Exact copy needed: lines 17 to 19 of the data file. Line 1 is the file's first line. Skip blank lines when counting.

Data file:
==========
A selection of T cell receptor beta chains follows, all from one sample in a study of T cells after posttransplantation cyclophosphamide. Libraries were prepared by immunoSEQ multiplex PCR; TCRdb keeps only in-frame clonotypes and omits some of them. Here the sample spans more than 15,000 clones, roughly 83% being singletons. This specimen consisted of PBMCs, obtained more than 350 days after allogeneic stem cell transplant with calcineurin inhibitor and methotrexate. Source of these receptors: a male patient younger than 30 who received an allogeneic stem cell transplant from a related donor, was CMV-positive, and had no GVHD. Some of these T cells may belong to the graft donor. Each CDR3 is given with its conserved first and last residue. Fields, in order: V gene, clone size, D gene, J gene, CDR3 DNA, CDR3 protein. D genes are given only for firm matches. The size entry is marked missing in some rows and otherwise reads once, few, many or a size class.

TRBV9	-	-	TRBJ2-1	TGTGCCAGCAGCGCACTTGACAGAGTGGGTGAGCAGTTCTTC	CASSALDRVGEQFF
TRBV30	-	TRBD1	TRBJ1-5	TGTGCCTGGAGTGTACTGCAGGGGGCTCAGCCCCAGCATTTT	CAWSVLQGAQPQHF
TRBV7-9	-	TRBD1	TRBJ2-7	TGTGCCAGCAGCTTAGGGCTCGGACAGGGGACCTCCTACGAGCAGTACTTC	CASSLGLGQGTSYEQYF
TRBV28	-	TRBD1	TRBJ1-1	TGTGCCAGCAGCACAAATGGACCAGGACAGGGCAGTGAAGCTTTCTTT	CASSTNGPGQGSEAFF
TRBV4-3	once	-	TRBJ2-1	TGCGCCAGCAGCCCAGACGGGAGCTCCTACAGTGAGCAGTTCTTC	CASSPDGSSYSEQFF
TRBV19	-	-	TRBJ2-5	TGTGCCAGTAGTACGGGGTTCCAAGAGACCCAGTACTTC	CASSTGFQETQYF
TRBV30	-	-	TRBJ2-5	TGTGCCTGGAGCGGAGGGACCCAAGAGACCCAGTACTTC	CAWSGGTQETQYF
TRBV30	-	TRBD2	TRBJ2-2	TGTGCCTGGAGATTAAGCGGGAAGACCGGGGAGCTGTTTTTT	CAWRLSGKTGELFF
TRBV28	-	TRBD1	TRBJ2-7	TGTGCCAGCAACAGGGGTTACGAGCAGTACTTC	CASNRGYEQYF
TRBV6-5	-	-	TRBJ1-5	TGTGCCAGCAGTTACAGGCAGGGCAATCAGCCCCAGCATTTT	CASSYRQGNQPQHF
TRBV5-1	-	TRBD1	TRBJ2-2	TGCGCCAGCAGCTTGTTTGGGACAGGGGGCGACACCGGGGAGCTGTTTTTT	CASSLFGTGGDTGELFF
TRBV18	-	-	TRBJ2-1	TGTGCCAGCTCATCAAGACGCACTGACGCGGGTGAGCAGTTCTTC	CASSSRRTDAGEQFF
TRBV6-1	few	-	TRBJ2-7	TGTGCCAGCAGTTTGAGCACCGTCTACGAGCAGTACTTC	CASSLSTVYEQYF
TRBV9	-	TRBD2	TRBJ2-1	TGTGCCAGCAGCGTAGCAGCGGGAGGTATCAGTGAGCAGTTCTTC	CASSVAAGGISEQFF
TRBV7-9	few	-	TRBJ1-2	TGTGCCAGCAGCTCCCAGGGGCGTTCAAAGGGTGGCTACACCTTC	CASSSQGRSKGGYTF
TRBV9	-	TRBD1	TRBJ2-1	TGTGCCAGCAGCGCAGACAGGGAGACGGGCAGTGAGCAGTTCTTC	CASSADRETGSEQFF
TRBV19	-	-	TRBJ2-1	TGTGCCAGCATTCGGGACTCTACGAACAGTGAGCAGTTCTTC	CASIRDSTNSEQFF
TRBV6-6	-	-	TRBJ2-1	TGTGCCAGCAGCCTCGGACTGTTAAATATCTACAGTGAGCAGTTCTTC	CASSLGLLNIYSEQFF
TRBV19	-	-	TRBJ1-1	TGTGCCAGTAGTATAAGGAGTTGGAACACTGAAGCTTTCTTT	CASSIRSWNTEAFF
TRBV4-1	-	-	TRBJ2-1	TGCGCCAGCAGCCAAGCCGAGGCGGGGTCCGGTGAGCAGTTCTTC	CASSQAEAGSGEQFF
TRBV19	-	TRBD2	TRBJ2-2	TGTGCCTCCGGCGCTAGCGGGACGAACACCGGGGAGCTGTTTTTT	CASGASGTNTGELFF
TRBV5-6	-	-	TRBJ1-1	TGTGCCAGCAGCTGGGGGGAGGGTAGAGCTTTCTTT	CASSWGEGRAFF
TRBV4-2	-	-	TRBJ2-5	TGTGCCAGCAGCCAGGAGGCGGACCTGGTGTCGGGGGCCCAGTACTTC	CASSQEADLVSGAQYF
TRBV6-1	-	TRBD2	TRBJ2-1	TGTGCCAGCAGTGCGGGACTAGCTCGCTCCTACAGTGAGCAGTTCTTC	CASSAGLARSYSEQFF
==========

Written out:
TRBV9	-	TRBD1	TRBJ2-1	TGTGCCAGCAGCGCAGACAGGGAGACGGGCAGTGAGCAGTTCTTC	CASSADRETGSEQFF
TRBV19	-	-	TRBJ2-1	TGTGCCAGCATTCGGGACTCTACGAACAGTGAGCAGTTCTTC	CASIRDSTNSEQFF
TRBV6-6	-	-	TRBJ2-1	TGTGCCAGCAGCCTCGGACTGTTAAATATCTACAGTGAGCAGTTCTTC	CASSLGLLNIYSEQFF